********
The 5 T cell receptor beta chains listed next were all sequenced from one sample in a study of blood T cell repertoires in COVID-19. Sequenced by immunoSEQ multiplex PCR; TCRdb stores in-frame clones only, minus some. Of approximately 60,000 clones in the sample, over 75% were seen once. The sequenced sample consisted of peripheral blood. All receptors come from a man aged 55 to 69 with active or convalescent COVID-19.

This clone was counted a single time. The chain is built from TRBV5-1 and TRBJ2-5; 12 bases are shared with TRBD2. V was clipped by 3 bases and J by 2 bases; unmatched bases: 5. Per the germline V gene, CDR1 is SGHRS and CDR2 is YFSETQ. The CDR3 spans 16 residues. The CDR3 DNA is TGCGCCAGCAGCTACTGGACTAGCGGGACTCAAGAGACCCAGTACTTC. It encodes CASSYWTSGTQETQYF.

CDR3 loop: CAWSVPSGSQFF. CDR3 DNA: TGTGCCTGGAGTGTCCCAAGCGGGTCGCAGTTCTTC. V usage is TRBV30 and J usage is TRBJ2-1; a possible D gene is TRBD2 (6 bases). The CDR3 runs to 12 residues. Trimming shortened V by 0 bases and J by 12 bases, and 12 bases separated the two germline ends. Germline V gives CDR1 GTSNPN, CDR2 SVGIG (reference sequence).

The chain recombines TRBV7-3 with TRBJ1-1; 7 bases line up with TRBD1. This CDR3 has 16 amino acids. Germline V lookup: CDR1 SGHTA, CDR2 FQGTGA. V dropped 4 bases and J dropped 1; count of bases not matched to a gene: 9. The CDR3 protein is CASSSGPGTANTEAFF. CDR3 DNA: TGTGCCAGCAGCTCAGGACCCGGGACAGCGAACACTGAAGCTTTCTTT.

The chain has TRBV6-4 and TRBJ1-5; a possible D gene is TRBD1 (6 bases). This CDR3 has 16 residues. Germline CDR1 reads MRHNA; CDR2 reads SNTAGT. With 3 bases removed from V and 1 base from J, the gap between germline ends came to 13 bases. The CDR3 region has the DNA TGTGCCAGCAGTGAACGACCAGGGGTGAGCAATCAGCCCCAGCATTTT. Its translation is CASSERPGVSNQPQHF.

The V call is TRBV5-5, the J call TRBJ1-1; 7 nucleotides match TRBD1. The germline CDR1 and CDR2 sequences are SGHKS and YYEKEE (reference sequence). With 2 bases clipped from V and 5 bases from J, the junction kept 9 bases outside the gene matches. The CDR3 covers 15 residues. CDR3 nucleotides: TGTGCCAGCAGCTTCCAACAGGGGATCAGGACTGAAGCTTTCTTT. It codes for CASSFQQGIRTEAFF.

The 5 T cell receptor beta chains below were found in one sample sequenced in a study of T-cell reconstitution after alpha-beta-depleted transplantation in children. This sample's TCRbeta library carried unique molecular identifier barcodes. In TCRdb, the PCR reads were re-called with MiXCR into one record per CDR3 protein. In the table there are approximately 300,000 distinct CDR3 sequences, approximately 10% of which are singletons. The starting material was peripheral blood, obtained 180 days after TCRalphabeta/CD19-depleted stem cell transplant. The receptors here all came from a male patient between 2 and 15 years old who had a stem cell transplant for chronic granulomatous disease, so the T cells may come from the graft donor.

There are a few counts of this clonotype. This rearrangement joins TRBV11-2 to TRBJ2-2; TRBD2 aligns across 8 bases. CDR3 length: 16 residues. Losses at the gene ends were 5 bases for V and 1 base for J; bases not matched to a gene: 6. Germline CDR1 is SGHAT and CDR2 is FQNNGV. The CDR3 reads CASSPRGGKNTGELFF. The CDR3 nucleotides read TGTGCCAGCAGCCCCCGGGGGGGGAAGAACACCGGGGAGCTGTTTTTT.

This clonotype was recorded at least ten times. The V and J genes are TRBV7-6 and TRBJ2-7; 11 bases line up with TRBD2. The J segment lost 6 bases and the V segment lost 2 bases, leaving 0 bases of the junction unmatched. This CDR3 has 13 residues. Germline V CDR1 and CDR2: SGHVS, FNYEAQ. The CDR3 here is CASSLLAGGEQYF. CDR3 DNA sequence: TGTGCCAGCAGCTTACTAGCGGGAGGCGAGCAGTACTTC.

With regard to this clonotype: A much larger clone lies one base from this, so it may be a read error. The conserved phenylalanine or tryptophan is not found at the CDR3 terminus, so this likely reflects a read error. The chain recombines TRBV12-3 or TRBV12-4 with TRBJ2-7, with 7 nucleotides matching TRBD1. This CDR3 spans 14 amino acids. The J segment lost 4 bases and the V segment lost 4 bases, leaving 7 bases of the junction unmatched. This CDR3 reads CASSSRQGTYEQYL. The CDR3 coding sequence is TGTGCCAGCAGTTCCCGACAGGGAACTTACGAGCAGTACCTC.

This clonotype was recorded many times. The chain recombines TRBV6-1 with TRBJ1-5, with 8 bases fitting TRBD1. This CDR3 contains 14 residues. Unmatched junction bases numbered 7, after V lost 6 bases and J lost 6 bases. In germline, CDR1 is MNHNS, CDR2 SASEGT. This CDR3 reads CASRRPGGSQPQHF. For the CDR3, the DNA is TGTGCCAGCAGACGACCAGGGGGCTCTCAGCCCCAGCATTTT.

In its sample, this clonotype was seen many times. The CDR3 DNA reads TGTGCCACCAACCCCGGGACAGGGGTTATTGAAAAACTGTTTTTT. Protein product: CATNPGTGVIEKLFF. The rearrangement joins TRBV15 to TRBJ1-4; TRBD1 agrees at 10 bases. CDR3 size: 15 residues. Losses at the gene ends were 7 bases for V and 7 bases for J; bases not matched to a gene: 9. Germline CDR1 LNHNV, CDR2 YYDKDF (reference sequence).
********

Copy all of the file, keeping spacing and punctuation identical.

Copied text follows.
The 5 T cell receptor beta chains listed next were all sequenced from one sample in a study of blood T cell repertoires in COVID-19. Sequenced by immunoSEQ multiplex PCR; TCRdb stores in-frame clones only, minus some. Of approximately 60,000 clones in the sample, over 75% were seen once. The sequenced sample consisted of peripheral blood. All receptors come from a man aged 55 to 69 with active or convalescent COVID-19.

This clone was counted a single time. The chain is built from TRBV5-1 and TRBJ2-5; 12 bases are shared with TRBD2. V was clipped by 3 bases and J by 2 bases; unmatched bases: 5. Per the germline V gene, CDR1 is SGHRS and CDR2 is YFSETQ. The CDR3 spans 16 residues. The CDR3 DNA is TGCGCCAGCAGCTACTGGACTAGCGGGACTCAAGAGACCCAGTACTTC. It encodes CASSYWTSGTQETQYF.

CDR3 loop: CAWSVPSGSQFF. CDR3 DNA: TGTGCCTGGAGTGTCCCAAGCGGGTCGCAGTTCTTC. V usage is TRBV30 and J usage is TRBJ2-1; a possible D gene is TRBD2 (6 bases). The CDR3 runs to 12 residues. Trimming shortened V by 0 bases and J by 12 bases, and 12 bases separated the two germline ends. Germline V gives CDR1 GTSNPN, CDR2 SVGIG (reference sequence).

The chain recombines TRBV7-3 with TRBJ1-1; 7 bases line up with TRBD1. This CDR3 has 16 amino acids. Germline V lookup: CDR1 SGHTA, CDR2 FQGTGA. V dropped 4 bases and J dropped 1; count of bases not matched to a gene: 9. The CDR3 protein is CASSSGPGTANTEAFF. CDR3 DNA: TGTGCCAGCAGCTCAGGACCCGGGACAGCGAACACTGAAGCTTTCTTT.

The chain has TRBV6-4 and TRBJ1-5; a possible D gene is TRBD1 (6 bases). This CDR3 has 16 residues. Germline CDR1 reads MRHNA; CDR2 reads SNTAGT. With 3 bases removed from V and 1 base from J, the gap between germline ends came to 13 bases. The CDR3 region has the DNA TGTGCCAGCAGTGAACGACCAGGGGTGAGCAATCAGCCCCAGCATTTT. Its translation is CASSERPGVSNQPQHF.

The V call is TRBV5-5, the J call TRBJ1-1; 7 nucleotides match TRBD1. The germline CDR1 and CDR2 sequences are SGHKS and YYEKEE (reference sequence). With 2 bases clipped from V and 5 bases from J, the junction kept 9 bases outside the gene matches. The CDR3 covers 15 residues. CDR3 nucleotides: TGTGCCAGCAGCTTCCAACAGGGGATCAGGACTGAAGCTTTCTTT. It codes for CASSFQQGIRTEAFF.

The 5 T cell receptor beta chains below were found in one sample sequenced in a study of T-cell reconstitution after alpha-beta-depleted transplantation in children. This sample's TCRbeta library carried unique molecular identifier barcodes. In TCRdb, the PCR reads were re-called with MiXCR into one record per CDR3 protein. In the table there are approximately 300,000 distinct CDR3 sequences, approximately 10% of which are singletons. The starting material was peripheral blood, obtained 180 days after TCRalphabeta/CD19-depleted stem cell transplant. The receptors here all came from a male patient between 2 and 15 years old who had a stem cell transplant for chronic granulomatous disease, so the T cells may come from the graft donor.

There are a few counts of this clonotype. This rearrangement joins TRBV11-2 to TRBJ2-2; TRBD2 aligns across 8 bases. CDR3 length: 16 residues. Losses at the gene ends were 5 bases for V and 1 base for J; bases not matched to a gene: 6. Germline CDR1 is SGHAT and CDR2 is FQNNGV. The CDR3 reads CASSPRGGKNTGELFF. The CDR3 nucleotides read TGTGCCAGCAGCCCCCGGGGGGGGAAGAACACCGGGGAGCTGTTTTTT.

This clonotype was recorded at least ten times. The V and J genes are TRBV7-6 and TRBJ2-7; 11 bases line up with TRBD2. The J segment lost 6 bases and the V segment lost 2 bases, leaving 0 bases of the junction unmatched. This CDR3 has 13 residues. Germline V CDR1 and CDR2: SGHVS, FNYEAQ. The CDR3 here is CASSLLAGGEQYF. CDR3 DNA sequence: TGTGCCAGCAGCTTACTAGCGGGAGGCGAGCAGTACTTC.

With regard to this clonotype: A much larger clone lies one base from this, so it may be a read error. The conserved phenylalanine or tryptophan is not found at the CDR3 terminus, so this likely reflects a read error. The chain recombines TRBV12-3 or TRBV12-4 with TRBJ2-7, with 7 nucleotides matching TRBD1. This CDR3 spans 14 amino acids. The J segment lost 4 bases and the V segment lost 4 bases, leaving 7 bases of the junction unmatched. This CDR3 reads CASSSRQGTYEQYL. The CDR3 coding sequence is TGTGCCAGCAGTTCCCGACAGGGAACTTACGAGCAGTACCTC.

This clonotype was recorded many times. The chain recombines TRBV6-1 with TRBJ1-5, with 8 bases fitting TRBD1. This CDR3 contains 14 residues. Unmatched junction bases numbered 7, after V lost 6 bases and J lost 6 bases. In germline, CDR1 is MNHNS, CDR2 SASEGT. This CDR3 reads CASRRPGGSQPQHF. For the CDR3, the DNA is TGTGCCAGCAGACGACCAGGGGGCTCTCAGCCCCAGCATTTT.

In its sample, this clonotype was seen many times. The CDR3 DNA reads TGTGCCACCAACCCCGGGACAGGGGTTATTGAAAAACTGTTTTTT. Protein product: CATNPGTGVIEKLFF. The rearrangement joins TRBV15 to TRBJ1-4; TRBD1 agrees at 10 bases. CDR3 size: 15 residues. Losses at the gene ends were 7 bases for V and 7 bases for J; bases not matched to a gene: 9. Germline CDR1 LNHNV, CDR2 YYDKDF (reference sequence).